Globalization has been an ally of taxpayers. Because it is increasingly easy for jobs and capital to cross borders, politicians are being forced to eliminate or reduce taxes that penalize productive behavior.

The latest example comes from Sweden, which is now eliminating its tax on wealth:

Maybe the next Bjorn Borg won’t feel compelled to move to Monaco now that Sweden plans to scrap a decades-old “wealth” tax that imposes levies on assets — not just on income. …The move, expected to be approved by parliament later this year, underscores the country’s efforts to keep successful Swedes and their capital at home by changing its fabled but costly welfare state.

“It’s not sustainable to keep taxes that radically diverge from other countries,” Finance Minister Anders Borg, who is not related to the tennis great, told The Associated Press on Thursday. “Not if you want the money to stay in the country.”

Sweden is not alone. The article notes that other nations have been forced to eliminate this punitive levy on capital:

Several European countries have dropped taxes on wealth in the last decade, including Denmark, the Netherlands and Finland.

Switzerland and Monaco seem to be the favored destinations of Sweden’s tax exiles. At least the new government recognizes the damage caused by punitive tax rates. The wealth tax is being abolished in an effort to lure talented entrepreneur and capital back to Sweden:

[T]he wealthiest Swedes have fled the country, including IKEA founder Ingvar Kamprad, No. 4 on Forbes magazine’s list of the world’s richest people. He lives in Switzerland. Five-time Wimbledon winner Bjorn Borg moved to tax-haven Monaco in the late 1970s. The principality is also home to many Swedish sports stars such as Alpine skier Anja Paerson, high-jumper Kajsa Bergqvist and triple jumper Christian Olsson.

The government says more than 500 billion kronor, the equivalent of almost C$83 billion of Swedish capital, is outside of the country’s borders. “This is money that, if it was brought home, could be invested to create jobs and welfare in Sweden,” the country’s coalition leaders said in a joint statement this week.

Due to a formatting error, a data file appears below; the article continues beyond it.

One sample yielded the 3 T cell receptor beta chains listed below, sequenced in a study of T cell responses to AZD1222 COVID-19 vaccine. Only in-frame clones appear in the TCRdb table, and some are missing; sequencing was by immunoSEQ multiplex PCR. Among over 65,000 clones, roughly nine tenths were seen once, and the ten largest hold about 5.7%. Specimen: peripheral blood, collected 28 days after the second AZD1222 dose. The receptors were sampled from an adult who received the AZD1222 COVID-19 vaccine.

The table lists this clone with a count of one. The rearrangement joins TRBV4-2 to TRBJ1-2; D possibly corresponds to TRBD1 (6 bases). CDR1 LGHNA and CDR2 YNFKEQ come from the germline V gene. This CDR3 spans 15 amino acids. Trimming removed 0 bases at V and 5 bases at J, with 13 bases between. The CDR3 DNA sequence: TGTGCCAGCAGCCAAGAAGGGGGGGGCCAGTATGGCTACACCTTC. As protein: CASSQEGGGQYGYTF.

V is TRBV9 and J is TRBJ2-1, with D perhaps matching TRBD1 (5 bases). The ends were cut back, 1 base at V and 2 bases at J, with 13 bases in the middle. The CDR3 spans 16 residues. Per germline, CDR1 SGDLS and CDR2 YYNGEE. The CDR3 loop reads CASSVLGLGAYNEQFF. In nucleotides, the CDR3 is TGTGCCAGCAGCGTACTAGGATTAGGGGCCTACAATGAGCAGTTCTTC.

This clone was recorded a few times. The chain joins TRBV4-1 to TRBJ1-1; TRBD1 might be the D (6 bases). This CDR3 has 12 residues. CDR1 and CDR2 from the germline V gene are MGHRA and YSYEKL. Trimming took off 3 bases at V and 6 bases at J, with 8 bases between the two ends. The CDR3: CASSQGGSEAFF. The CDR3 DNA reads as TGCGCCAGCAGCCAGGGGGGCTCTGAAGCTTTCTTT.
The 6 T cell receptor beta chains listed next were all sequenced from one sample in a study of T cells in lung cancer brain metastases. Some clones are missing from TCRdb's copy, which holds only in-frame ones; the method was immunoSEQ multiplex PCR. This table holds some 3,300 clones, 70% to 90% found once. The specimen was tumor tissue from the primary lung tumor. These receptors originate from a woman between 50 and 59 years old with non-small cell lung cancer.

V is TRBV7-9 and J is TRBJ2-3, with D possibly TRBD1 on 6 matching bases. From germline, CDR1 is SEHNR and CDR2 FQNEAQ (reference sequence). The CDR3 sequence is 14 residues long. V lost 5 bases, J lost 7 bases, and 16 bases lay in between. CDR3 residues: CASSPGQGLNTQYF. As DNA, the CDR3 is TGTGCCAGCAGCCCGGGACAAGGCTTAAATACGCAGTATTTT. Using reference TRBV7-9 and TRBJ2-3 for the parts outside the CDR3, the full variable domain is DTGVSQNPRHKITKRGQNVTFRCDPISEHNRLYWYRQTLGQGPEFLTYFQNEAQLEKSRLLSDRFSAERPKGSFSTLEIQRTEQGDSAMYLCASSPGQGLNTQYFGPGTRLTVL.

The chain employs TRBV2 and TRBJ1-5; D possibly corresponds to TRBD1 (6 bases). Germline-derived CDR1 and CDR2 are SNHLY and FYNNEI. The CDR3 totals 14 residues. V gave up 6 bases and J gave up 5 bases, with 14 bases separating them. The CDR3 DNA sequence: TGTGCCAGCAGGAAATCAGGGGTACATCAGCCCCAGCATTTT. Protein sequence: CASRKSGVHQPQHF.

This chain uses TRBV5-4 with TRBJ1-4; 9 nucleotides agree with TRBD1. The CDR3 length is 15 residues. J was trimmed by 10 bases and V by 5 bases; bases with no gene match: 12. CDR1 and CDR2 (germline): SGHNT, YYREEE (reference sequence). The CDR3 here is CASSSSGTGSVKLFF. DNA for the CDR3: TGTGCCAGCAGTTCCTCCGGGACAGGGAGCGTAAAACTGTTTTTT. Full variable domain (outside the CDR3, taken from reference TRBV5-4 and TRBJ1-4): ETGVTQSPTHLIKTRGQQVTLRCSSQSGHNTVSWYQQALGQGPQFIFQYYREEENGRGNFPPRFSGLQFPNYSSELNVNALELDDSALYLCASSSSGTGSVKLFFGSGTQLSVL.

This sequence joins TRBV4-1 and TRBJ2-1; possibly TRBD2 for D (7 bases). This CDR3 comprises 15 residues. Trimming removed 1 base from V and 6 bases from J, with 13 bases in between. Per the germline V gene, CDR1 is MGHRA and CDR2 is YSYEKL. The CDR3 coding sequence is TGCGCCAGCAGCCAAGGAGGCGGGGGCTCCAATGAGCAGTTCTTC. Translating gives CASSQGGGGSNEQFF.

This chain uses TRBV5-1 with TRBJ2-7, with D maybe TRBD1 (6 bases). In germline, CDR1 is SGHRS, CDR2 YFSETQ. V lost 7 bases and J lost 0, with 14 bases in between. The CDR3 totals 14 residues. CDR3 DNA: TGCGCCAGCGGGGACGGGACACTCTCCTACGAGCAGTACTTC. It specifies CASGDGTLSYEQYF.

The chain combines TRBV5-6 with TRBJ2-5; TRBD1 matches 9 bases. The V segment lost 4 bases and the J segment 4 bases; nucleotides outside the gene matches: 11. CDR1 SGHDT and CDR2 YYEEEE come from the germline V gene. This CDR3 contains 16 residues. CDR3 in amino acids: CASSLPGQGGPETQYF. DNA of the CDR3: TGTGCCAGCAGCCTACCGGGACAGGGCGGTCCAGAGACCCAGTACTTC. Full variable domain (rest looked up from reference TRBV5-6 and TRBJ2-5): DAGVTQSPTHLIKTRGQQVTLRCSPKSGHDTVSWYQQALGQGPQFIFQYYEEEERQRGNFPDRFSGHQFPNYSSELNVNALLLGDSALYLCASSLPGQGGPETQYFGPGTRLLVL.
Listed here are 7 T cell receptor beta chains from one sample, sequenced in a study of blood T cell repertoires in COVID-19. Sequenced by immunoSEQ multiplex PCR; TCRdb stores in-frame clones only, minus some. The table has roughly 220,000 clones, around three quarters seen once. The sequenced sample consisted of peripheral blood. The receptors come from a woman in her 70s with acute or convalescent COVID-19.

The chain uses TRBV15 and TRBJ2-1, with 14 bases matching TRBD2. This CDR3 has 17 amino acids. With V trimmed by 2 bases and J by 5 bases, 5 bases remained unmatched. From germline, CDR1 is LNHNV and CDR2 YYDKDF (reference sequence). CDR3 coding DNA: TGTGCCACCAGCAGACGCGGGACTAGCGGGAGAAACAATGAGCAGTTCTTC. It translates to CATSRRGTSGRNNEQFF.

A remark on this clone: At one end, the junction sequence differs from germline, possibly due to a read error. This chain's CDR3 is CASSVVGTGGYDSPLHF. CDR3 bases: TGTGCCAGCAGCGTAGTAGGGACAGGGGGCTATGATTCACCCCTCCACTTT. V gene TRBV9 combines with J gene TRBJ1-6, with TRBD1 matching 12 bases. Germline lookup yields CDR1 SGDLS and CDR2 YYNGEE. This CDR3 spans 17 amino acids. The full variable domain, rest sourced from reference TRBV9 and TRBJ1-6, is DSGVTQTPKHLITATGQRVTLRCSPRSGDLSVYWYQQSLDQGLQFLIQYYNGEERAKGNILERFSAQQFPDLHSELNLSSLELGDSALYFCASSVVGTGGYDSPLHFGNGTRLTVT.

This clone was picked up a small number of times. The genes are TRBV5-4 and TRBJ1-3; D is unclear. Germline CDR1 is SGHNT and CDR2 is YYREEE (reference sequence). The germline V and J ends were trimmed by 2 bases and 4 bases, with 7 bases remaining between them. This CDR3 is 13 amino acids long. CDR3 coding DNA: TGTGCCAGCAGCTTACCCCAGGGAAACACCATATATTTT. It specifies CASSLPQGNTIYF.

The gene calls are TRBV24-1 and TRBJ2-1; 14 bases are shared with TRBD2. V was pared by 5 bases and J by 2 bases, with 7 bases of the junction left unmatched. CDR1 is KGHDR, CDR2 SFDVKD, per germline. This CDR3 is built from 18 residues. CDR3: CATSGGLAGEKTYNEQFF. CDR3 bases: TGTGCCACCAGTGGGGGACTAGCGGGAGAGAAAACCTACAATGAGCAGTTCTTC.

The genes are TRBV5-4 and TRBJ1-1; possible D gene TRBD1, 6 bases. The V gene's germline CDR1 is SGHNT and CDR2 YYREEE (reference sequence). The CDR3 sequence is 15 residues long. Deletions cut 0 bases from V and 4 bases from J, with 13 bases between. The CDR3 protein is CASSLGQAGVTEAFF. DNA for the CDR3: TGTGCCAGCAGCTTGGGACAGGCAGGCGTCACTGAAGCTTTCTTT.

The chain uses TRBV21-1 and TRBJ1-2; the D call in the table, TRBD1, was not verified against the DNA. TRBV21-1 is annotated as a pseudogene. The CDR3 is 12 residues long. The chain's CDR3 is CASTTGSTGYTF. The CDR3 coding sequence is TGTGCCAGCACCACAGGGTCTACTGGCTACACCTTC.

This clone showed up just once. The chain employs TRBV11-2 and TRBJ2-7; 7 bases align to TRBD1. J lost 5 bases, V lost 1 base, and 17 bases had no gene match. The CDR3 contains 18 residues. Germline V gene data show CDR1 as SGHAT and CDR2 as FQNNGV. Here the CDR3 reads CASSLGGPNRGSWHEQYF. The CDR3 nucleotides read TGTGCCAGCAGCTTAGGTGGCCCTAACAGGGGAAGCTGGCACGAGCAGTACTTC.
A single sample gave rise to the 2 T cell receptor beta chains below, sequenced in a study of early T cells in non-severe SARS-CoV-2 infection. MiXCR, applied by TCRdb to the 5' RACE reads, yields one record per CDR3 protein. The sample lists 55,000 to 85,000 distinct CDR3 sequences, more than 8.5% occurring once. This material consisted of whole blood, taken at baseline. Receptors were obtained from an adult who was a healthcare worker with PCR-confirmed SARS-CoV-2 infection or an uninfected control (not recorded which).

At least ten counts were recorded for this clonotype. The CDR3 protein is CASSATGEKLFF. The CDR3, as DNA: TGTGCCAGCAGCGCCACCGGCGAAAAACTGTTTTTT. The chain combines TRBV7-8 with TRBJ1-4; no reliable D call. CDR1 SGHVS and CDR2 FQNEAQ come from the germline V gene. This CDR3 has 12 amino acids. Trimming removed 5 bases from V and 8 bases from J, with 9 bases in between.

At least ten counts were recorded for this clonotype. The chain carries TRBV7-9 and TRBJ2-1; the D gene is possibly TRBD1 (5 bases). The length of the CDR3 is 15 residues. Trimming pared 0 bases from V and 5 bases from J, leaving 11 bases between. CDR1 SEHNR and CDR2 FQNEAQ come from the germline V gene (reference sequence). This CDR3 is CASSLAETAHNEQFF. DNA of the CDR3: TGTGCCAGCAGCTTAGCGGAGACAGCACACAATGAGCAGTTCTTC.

Stefan Persson, the main owner of fashion retailer H&M, threatened to leave the country in the 1990s because of the wealth tax. The Social Democratic government at the time changed the law, giving him an exemption.

…Borg, the finance minister…added it was necessary for Sweden to remain competitive in an increasingly globalized economy. “It’s a step on the way back toward making Sweden an entrepreneurial society,” he said.

posted by Daniel J. Mitchell on 03.31.07 @ 1:42 pm


http://www.cato-at-liberty.org/2007/03/31/sweden-repeals-wealth-tax/

Friday, October 17, 2008

The Back Story

I realized that my overseas readers might not fully understand the "Joe the Plumber" issue that came up this past week. Joe the Plumber is a man who met Senator Barack Obama on the campaign trail and asked him if he really intends to raise taxes on those making over $250,000 per year. This would be a problem for Joe, because he intends, through his own hard work, to purchase the plumbing business he has worked for. Here is the clip of the original meeting. Original campaign trail question by Joe the Plumber to Barack Obama

The issue became a center point to the subsequent presidential debate. Here is a portion of the debate. Presidential Debate re: Joe the Plumber

Sadly, the Loony Left launched a smear campaign against this citizen. They dug up his divorce papers, tax records and birth certificate. Anything they could find to try to discredit him. What they don't understand is that Joe is not running for office. It really doesn't matter what the facts are surrounding his life. What matters is that Barack Obama plans to raise taxes during a recession. He plans to raise taxes on small business. Small business provides 90% of American jobs. So if you think that this tax plan is a way to "stick it" to the "rich people", understand that regular people will lose jobs because of it. Understand that we will be telling our children that they should work hard and try for a better life, but G-d help them if they make more than $250,000 per year. Then they will be punished.